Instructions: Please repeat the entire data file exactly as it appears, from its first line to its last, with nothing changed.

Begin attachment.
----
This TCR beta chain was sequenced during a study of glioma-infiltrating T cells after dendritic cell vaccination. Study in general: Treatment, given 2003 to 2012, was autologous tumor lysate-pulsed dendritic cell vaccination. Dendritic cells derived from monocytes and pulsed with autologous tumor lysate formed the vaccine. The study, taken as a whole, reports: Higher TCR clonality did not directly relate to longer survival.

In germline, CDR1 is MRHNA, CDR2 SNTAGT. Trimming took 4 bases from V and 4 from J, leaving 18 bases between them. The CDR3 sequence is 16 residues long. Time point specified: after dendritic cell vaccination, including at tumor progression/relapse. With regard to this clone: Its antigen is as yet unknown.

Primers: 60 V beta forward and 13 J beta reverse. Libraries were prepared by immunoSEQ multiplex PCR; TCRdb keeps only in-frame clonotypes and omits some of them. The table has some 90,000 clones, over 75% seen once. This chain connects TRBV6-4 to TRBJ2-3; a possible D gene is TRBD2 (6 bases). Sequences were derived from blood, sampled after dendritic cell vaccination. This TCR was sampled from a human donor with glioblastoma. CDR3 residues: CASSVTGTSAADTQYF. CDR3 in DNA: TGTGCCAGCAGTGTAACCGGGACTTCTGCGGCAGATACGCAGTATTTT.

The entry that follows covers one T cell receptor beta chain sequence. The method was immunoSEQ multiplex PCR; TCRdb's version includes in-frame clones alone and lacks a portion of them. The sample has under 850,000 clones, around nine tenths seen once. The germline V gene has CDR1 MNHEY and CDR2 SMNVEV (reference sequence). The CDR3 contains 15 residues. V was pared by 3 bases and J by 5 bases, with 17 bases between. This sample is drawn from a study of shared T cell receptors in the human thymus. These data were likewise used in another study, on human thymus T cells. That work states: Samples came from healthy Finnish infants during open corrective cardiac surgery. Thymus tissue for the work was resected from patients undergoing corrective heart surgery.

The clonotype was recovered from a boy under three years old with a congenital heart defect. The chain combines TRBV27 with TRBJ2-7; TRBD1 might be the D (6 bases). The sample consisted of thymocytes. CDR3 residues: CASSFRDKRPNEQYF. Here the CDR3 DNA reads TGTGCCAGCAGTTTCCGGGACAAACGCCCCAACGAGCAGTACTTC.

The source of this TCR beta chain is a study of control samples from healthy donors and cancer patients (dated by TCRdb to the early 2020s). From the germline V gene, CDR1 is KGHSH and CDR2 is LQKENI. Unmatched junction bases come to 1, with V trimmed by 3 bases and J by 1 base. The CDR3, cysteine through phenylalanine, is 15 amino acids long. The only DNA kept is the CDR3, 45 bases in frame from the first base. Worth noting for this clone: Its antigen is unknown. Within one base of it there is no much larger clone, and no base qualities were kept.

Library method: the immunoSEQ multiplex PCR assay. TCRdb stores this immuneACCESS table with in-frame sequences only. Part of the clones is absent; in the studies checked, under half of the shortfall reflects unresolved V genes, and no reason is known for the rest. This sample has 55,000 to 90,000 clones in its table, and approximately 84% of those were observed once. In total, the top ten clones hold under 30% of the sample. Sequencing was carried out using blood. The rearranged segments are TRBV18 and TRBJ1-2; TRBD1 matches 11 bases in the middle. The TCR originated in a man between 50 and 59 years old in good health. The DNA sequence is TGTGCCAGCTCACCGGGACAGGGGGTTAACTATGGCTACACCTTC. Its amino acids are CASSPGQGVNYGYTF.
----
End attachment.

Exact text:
This TCR beta chain was sequenced during a study of glioma-infiltrating T cells after dendritic cell vaccination. Study in general: Treatment, given 2003 to 2012, was autologous tumor lysate-pulsed dendritic cell vaccination. Dendritic cells derived from monocytes and pulsed with autologous tumor lysate formed the vaccine. The study, taken as a whole, reports: Higher TCR clonality did not directly relate to longer survival.

In germline, CDR1 is MRHNA, CDR2 SNTAGT. Trimming took 4 bases from V and 4 from J, leaving 18 bases between them. The CDR3 sequence is 16 residues long. Time point specified: after dendritic cell vaccination, including at tumor progression/relapse. With regard to this clone: Its antigen is as yet unknown.

Primers: 60 V beta forward and 13 J beta reverse. Libraries were prepared by immunoSEQ multiplex PCR; TCRdb keeps only in-frame clonotypes and omits some of them. The table has some 90,000 clones, over 75% seen once. This chain connects TRBV6-4 to TRBJ2-3; a possible D gene is TRBD2 (6 bases). Sequences were derived from blood, sampled after dendritic cell vaccination. This TCR was sampled from a human donor with glioblastoma. CDR3 residues: CASSVTGTSAADTQYF. CDR3 in DNA: TGTGCCAGCAGTGTAACCGGGACTTCTGCGGCAGATACGCAGTATTTT.

The entry that follows covers one T cell receptor beta chain sequence. The method was immunoSEQ multiplex PCR; TCRdb's version includes in-frame clones alone and lacks a portion of them. The sample has under 850,000 clones, around nine tenths seen once. The germline V gene has CDR1 MNHEY and CDR2 SMNVEV (reference sequence). The CDR3 contains 15 residues. V was pared by 3 bases and J by 5 bases, with 17 bases between. This sample is drawn from a study of shared T cell receptors in the human thymus. These data were likewise used in another study, on human thymus T cells. That work states: Samples came from healthy Finnish infants during open corrective cardiac surgery. Thymus tissue for the work was resected from patients undergoing corrective heart surgery.

The clonotype was recovered from a boy under three years old with a congenital heart defect. The chain combines TRBV27 with TRBJ2-7; TRBD1 might be the D (6 bases). The sample consisted of thymocytes. CDR3 residues: CASSFRDKRPNEQYF. Here the CDR3 DNA reads TGTGCCAGCAGTTTCCGGGACAAACGCCCCAACGAGCAGTACTTC.

The source of this TCR beta chain is a study of control samples from healthy donors and cancer patients (dated by TCRdb to the early 2020s). From the germline V gene, CDR1 is KGHSH and CDR2 is LQKENI. Unmatched junction bases come to 1, with V trimmed by 3 bases and J by 1 base. The CDR3, cysteine through phenylalanine, is 15 amino acids long. The only DNA kept is the CDR3, 45 bases in frame from the first base. Worth noting for this clone: Its antigen is unknown. Within one base of it there is no much larger clone, and no base qualities were kept.

Library method: the immunoSEQ multiplex PCR assay. TCRdb stores this immuneACCESS table with in-frame sequences only. Part of the clones is absent; in the studies checked, under half of the shortfall reflects unresolved V genes, and no reason is known for the rest. This sample has 55,000 to 90,000 clones in its table, and approximately 84% of those were observed once. In total, the top ten clones hold under 30% of the sample. Sequencing was carried out using blood. The rearranged segments are TRBV18 and TRBJ1-2; TRBD1 matches 11 bases in the middle. The TCR originated in a man between 50 and 59 years old in good health. The DNA sequence is TGTGCCAGCTCACCGGGACAGGGGGTTAACTATGGCTACACCTTC. Its amino acids are CASSPGQGVNYGYTF.